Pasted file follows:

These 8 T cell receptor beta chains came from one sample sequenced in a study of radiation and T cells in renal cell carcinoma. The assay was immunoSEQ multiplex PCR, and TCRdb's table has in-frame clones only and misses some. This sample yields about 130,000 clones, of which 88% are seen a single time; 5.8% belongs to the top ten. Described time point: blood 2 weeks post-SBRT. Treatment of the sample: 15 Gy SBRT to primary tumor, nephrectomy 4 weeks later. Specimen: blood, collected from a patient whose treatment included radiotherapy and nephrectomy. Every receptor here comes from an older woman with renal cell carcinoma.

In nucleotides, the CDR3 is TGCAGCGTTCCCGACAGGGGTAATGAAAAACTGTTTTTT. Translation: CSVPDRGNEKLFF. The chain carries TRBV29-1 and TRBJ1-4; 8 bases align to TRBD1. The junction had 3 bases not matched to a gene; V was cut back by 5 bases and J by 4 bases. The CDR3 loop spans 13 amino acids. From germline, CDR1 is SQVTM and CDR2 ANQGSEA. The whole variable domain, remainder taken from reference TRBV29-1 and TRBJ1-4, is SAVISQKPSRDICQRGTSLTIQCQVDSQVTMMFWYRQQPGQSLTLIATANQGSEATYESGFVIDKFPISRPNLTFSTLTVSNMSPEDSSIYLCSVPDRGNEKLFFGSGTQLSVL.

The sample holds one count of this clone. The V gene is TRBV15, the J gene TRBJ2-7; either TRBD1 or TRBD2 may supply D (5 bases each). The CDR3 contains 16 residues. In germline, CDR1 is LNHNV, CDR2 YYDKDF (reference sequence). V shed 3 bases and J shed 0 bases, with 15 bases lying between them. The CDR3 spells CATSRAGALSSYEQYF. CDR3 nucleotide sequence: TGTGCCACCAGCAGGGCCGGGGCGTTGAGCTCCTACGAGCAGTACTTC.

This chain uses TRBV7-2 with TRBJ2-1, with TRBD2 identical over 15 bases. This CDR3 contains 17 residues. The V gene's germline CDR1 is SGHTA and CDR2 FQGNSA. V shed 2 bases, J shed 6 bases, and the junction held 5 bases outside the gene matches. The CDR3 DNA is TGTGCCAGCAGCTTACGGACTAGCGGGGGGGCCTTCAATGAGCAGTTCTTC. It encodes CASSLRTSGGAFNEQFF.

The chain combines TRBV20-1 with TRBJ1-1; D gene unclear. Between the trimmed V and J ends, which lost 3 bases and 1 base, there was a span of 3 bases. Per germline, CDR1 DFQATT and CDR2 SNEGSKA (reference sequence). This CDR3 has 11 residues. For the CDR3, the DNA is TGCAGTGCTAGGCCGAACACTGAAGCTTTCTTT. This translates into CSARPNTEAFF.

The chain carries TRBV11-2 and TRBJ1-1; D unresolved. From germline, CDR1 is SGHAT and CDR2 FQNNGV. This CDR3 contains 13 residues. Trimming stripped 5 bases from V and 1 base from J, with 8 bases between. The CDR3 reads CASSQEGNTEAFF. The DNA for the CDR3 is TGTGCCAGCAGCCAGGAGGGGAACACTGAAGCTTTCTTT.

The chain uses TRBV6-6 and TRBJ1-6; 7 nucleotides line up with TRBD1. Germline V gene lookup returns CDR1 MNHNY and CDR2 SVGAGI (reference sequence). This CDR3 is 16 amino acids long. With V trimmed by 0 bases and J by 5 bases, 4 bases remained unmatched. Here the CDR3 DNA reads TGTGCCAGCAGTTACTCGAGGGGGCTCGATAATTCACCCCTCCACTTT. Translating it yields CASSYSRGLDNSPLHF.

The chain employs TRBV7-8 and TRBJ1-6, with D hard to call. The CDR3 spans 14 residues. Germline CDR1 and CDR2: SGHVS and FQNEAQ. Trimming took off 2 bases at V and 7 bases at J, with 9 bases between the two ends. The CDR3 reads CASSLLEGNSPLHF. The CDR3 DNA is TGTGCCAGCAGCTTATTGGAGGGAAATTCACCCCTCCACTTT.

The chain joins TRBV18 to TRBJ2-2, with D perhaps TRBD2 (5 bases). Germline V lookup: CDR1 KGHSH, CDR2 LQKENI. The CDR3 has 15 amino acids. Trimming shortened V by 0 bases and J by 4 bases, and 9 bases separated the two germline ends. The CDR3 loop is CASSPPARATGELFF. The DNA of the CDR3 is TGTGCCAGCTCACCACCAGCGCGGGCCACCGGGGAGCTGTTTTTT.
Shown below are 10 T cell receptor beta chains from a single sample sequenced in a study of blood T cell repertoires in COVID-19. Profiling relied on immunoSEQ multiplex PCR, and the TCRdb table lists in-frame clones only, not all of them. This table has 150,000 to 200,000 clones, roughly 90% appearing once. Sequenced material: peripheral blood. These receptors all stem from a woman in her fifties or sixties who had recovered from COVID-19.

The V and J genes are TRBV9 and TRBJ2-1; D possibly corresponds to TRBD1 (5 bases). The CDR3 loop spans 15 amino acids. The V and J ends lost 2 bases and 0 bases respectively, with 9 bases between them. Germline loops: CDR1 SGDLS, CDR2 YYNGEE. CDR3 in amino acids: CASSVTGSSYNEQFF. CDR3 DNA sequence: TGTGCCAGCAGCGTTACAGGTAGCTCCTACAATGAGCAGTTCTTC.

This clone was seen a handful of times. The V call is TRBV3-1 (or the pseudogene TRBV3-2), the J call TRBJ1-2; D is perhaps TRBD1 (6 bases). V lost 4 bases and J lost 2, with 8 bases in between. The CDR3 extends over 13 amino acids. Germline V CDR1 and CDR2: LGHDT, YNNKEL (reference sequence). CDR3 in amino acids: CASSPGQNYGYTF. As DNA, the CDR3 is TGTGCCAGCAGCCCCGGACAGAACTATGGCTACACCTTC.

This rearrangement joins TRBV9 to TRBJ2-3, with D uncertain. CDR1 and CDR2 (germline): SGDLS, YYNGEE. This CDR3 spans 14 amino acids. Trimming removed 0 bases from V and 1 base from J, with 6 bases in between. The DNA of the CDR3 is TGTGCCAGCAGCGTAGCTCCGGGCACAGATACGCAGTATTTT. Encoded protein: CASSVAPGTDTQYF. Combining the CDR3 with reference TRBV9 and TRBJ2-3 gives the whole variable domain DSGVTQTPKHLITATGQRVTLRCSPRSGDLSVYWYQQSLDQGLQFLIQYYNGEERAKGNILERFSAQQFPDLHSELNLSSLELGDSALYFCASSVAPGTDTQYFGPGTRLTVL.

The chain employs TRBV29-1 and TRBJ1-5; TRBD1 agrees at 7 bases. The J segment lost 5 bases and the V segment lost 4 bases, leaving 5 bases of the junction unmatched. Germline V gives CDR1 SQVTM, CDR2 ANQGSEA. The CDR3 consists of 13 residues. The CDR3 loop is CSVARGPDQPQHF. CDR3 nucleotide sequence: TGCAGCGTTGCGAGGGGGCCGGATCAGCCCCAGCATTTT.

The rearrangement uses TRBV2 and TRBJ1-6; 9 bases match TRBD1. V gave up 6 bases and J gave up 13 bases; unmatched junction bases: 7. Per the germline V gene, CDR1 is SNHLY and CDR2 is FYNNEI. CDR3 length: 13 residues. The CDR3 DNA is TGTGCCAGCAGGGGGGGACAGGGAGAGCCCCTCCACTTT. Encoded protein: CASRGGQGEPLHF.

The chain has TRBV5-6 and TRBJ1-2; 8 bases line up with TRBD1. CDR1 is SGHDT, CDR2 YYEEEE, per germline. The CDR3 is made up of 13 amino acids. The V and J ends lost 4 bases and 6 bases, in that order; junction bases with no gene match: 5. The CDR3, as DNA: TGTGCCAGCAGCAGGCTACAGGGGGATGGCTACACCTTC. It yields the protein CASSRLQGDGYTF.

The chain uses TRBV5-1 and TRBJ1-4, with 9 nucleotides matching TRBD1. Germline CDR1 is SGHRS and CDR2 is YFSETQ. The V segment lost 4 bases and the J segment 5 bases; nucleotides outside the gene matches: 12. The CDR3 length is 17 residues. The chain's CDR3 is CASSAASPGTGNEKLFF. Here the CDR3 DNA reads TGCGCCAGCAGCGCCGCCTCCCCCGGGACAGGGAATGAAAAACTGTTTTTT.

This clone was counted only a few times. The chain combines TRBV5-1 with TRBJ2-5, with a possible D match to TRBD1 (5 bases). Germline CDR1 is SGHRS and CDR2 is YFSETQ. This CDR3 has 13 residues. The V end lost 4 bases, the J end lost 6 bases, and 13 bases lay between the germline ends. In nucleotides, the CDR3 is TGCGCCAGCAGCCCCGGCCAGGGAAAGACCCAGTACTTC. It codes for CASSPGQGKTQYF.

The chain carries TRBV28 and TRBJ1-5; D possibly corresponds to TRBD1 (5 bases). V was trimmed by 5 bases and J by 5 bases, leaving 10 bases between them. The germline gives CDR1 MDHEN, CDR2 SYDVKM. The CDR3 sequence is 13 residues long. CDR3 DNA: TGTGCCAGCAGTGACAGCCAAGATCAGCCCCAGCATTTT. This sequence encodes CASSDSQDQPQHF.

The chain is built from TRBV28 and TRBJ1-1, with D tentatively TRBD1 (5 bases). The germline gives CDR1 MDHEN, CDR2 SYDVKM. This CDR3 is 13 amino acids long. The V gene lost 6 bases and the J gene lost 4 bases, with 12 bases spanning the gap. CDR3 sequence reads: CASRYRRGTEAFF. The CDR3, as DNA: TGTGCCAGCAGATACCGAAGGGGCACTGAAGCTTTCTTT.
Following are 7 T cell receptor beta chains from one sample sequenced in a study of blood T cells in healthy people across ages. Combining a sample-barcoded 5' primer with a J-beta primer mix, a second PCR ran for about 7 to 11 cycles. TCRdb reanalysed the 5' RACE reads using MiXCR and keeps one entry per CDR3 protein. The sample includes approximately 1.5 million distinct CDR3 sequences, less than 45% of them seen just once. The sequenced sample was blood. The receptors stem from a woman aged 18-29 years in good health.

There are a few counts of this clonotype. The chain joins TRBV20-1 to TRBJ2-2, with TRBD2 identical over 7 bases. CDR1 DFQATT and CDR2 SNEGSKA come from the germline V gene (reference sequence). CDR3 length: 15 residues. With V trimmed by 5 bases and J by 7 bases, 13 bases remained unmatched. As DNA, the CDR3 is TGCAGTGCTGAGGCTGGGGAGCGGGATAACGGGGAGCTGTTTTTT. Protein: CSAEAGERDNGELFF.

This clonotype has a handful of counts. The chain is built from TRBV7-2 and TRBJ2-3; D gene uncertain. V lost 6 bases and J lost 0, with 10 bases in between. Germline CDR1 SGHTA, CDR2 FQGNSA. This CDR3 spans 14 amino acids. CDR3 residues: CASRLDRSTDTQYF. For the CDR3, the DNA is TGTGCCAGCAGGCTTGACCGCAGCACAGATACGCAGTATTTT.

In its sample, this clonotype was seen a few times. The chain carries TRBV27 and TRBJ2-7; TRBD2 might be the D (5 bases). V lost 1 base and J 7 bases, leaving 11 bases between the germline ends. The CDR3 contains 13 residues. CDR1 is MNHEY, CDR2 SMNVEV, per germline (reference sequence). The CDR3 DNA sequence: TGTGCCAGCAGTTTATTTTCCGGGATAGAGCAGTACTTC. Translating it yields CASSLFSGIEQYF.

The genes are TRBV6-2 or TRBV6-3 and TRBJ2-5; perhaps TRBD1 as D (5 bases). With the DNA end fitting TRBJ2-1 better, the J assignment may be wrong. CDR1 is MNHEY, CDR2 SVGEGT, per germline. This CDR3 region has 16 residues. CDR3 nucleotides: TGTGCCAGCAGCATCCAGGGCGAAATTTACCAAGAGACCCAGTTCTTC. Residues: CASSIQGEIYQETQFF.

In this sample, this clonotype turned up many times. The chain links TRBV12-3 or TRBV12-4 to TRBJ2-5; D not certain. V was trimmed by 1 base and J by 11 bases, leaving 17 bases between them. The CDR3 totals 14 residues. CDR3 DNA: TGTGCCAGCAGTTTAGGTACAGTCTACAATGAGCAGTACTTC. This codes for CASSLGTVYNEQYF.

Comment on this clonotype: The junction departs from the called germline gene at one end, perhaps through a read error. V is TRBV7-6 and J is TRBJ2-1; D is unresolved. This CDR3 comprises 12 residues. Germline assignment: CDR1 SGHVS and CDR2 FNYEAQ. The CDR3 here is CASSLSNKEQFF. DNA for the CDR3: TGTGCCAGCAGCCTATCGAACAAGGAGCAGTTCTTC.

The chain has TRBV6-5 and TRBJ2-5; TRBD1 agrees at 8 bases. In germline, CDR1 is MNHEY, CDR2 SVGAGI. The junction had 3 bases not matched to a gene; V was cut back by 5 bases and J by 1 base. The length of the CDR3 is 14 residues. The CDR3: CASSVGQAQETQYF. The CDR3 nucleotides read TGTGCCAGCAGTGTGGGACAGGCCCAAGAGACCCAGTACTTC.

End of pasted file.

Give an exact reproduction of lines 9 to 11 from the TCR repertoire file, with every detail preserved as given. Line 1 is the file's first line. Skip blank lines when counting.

The chain joins TRBV18 to TRBJ2-2, with D perhaps TRBD2 (5 bases). Germline V lookup: CDR1 KGHSH, CDR2 LQKENI. The CDR3 has 15 amino acids. Trimming shortened V by 0 bases and J by 4 bases, and 9 bases separated the two germline ends. The CDR3 loop is CASSPPARATGELFF. The DNA of the CDR3 is TGTGCCAGCTCACCACCAGCGCGGGCCACCGGGGAGCTGTTTTTT.
Shown below are 10 T cell receptor beta chains from a single sample sequenced in a study of blood T cell repertoires in COVID-19. Profiling relied on immunoSEQ multiplex PCR, and the TCRdb table lists in-frame clones only, not all of them. This table has 150,000 to 200,000 clones, roughly 90% appearing once. Sequenced material: peripheral blood. These receptors all stem from a woman in her fifties or sixties who had recovered from COVID-19.

The V and J genes are TRBV9 and TRBJ2-1; D possibly corresponds to TRBD1 (5 bases). The CDR3 loop spans 15 amino acids. The V and J ends lost 2 bases and 0 bases respectively, with 9 bases between them. Germline loops: CDR1 SGDLS, CDR2 YYNGEE. CDR3 in amino acids: CASSVTGSSYNEQFF. CDR3 DNA sequence: TGTGCCAGCAGCGTTACAGGTAGCTCCTACAATGAGCAGTTCTTC.